Also, as Michelle Goldberg points out, while indeed CAI built numerous schools, education requires more than just a building–ongoing funding for books, teachers, etc. are key. But as Goldberg writes, while we want to believe in the white knight in shining armor image that Mortenson presents, it isn’t the best model for making a sustainable difference.

Mortenson became as famous as he did because people love the idea that one intrepid humanitarian can solve intractable problems in the world’s most desperate places. Schimmelpfennig calls it the “White in Shining Armor” approach to development. It makes for good stories, but it usually doesn’t work. In nearly every country in the world, there are people on the ground trying hard to improve things in their communities, and the most successful programs work through them. The Global Fund for Women, for example, takes applications for grants in any form and any language. It supports organizations like the Afghan Institute of Learning, which began by running underground girls schools during Taliban rule, and which has since trained more than 7,000 female primary school teachers. The problem isn’t that the world of development lacks real heroes. The problem is that they’re rarely the ones we hear about.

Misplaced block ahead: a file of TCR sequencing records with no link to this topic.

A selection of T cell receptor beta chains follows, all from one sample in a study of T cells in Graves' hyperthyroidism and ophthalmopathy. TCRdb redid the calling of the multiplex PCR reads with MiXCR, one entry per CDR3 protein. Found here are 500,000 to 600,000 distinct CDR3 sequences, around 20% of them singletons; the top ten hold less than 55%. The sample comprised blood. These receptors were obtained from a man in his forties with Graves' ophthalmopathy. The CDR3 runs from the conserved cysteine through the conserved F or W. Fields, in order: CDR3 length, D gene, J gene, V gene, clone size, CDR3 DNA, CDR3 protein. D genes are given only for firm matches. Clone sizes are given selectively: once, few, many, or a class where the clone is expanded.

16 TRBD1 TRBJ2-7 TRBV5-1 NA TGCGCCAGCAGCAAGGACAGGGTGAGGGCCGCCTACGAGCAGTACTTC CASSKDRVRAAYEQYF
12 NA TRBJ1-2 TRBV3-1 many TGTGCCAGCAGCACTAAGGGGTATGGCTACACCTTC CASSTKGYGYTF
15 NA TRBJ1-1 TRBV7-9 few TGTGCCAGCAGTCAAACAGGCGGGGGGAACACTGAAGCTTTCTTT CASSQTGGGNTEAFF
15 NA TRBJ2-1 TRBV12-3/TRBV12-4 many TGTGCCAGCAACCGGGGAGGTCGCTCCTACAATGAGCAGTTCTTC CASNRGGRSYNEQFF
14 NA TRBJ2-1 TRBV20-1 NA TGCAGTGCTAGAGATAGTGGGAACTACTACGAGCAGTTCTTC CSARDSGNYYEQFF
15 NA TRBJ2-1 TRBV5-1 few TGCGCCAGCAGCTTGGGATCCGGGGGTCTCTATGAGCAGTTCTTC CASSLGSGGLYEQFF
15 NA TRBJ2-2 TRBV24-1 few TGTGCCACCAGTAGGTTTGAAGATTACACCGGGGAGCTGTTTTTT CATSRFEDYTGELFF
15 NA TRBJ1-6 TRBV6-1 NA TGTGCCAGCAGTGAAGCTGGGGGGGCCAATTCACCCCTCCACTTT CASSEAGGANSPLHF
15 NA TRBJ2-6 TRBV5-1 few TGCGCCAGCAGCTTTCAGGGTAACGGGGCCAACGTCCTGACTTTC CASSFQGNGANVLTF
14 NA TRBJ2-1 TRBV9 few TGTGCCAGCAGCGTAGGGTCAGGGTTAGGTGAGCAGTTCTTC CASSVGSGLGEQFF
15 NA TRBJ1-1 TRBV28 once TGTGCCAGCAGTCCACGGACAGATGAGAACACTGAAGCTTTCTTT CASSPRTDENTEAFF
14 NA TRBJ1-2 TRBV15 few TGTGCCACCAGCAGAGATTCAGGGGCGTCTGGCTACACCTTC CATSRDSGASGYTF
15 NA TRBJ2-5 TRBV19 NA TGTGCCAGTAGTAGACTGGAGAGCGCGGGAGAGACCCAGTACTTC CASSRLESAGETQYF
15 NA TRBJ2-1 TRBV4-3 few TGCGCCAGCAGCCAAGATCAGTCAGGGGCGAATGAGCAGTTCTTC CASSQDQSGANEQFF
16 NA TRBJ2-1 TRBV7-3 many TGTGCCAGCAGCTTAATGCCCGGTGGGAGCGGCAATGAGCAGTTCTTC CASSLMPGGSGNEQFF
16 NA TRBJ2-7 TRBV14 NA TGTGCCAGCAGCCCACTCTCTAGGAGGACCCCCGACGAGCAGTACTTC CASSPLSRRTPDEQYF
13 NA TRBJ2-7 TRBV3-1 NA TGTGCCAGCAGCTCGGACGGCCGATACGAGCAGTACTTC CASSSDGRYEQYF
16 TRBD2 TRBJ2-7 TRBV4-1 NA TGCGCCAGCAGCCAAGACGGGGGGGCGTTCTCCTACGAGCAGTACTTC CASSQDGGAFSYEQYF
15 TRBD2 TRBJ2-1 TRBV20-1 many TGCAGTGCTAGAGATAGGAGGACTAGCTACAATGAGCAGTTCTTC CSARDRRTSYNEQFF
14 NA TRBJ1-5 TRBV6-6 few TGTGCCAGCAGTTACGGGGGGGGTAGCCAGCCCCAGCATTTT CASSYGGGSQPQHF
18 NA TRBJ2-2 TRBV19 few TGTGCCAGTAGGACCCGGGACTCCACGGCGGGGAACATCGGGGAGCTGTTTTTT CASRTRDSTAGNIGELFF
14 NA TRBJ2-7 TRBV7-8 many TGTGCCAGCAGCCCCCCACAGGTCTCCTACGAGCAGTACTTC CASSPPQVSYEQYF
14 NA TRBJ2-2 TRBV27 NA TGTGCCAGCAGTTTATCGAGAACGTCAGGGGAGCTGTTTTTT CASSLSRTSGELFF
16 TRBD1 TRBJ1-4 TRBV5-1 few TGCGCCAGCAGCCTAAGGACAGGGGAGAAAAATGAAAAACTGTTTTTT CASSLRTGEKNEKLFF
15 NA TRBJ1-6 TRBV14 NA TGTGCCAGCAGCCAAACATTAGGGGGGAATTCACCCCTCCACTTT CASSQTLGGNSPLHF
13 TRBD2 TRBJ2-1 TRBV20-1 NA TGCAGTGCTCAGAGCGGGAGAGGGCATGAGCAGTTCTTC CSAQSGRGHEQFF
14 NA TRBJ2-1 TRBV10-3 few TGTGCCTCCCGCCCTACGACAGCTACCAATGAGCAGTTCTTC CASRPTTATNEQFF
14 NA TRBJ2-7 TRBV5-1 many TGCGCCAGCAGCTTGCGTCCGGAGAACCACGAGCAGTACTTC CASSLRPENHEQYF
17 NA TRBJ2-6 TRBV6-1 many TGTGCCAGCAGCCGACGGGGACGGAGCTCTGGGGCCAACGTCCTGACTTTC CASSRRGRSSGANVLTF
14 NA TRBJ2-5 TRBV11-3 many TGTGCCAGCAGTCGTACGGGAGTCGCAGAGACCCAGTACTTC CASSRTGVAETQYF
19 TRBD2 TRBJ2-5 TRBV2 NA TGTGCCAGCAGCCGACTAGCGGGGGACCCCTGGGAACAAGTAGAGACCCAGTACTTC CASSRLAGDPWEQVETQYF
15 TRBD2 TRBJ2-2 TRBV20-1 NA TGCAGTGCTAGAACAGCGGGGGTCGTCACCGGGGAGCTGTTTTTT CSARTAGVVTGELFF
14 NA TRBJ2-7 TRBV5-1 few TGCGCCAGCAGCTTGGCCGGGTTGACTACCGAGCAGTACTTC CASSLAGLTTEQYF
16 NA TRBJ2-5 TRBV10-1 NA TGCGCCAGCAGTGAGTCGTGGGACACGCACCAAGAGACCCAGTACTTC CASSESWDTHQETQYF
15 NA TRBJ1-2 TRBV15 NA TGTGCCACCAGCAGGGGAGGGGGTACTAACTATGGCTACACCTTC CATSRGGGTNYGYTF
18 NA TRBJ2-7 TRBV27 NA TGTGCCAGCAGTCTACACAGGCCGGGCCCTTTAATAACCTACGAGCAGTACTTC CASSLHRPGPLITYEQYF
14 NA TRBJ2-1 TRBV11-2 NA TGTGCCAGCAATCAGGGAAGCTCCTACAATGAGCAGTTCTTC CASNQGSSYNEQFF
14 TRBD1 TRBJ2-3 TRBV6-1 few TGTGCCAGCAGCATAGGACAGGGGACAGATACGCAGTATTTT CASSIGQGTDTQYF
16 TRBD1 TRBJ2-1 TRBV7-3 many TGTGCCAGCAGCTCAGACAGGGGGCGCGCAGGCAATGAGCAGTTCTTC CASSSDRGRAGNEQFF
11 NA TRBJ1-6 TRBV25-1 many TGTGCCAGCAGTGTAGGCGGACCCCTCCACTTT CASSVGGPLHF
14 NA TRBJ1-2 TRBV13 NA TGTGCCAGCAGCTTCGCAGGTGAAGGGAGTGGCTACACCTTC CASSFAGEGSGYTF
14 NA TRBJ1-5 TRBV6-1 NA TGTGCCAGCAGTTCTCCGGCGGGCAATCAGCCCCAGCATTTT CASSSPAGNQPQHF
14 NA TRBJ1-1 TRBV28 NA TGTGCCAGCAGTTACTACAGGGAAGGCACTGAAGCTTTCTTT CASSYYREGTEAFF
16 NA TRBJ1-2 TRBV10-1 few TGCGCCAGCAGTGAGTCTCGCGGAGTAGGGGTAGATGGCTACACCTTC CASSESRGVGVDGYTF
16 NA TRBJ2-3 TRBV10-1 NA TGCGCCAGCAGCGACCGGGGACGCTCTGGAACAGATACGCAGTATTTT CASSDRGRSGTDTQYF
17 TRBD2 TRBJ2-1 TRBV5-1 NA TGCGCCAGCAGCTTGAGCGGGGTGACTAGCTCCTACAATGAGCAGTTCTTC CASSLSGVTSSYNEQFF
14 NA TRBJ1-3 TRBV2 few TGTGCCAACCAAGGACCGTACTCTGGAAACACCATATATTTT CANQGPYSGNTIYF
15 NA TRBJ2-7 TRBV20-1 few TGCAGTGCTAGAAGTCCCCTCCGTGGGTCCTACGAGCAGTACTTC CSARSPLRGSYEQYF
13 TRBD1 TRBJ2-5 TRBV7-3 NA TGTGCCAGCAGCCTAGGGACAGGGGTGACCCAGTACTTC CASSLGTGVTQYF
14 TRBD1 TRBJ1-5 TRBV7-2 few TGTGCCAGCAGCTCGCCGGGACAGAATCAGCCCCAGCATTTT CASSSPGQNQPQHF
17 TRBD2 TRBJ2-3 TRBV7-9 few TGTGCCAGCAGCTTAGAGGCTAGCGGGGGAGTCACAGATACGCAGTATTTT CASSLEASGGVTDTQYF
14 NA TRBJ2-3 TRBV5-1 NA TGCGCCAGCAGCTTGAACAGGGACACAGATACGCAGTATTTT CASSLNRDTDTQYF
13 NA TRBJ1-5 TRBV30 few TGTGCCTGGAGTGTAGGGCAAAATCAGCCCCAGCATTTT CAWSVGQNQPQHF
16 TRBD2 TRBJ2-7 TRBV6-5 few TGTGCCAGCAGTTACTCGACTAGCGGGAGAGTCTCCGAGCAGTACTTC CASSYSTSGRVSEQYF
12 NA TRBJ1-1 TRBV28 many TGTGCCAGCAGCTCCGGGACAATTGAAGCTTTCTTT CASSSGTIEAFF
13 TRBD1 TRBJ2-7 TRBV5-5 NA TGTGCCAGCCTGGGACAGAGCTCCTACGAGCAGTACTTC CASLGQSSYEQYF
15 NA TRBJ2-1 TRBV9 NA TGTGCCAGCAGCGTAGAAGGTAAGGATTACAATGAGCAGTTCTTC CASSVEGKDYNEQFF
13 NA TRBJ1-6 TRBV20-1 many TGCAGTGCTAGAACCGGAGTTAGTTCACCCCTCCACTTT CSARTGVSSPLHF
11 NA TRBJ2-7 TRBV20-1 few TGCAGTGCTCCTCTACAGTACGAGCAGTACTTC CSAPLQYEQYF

Kalsoom Lakhani wisely offers this perspective on the Mortenson saga, saying,

We should also use this opportunity to look inwards at ourselves, at our ability to get carried away by a charismatic personality and digestible narrative, in which Mortenson was the John Smith in the Pakistani version of Pocahontas. Rather than society questioning whether good intentions truly equaled good aid, we gave him a platform, feeling warm and fuzzy for the part we indirectly played in saving schoolchildren. This thinking is endemic of a larger problem with charity and non-profit giving, in which show ponies and personalities often sweep us off our feet. We forget that we must demand transparency, and that we need to go beyond giving, remembering instead to give well, and who our money should be ultimately going to. This means supporting institutions and organisations that are not built on personality alone, but on community engagement and sustainability.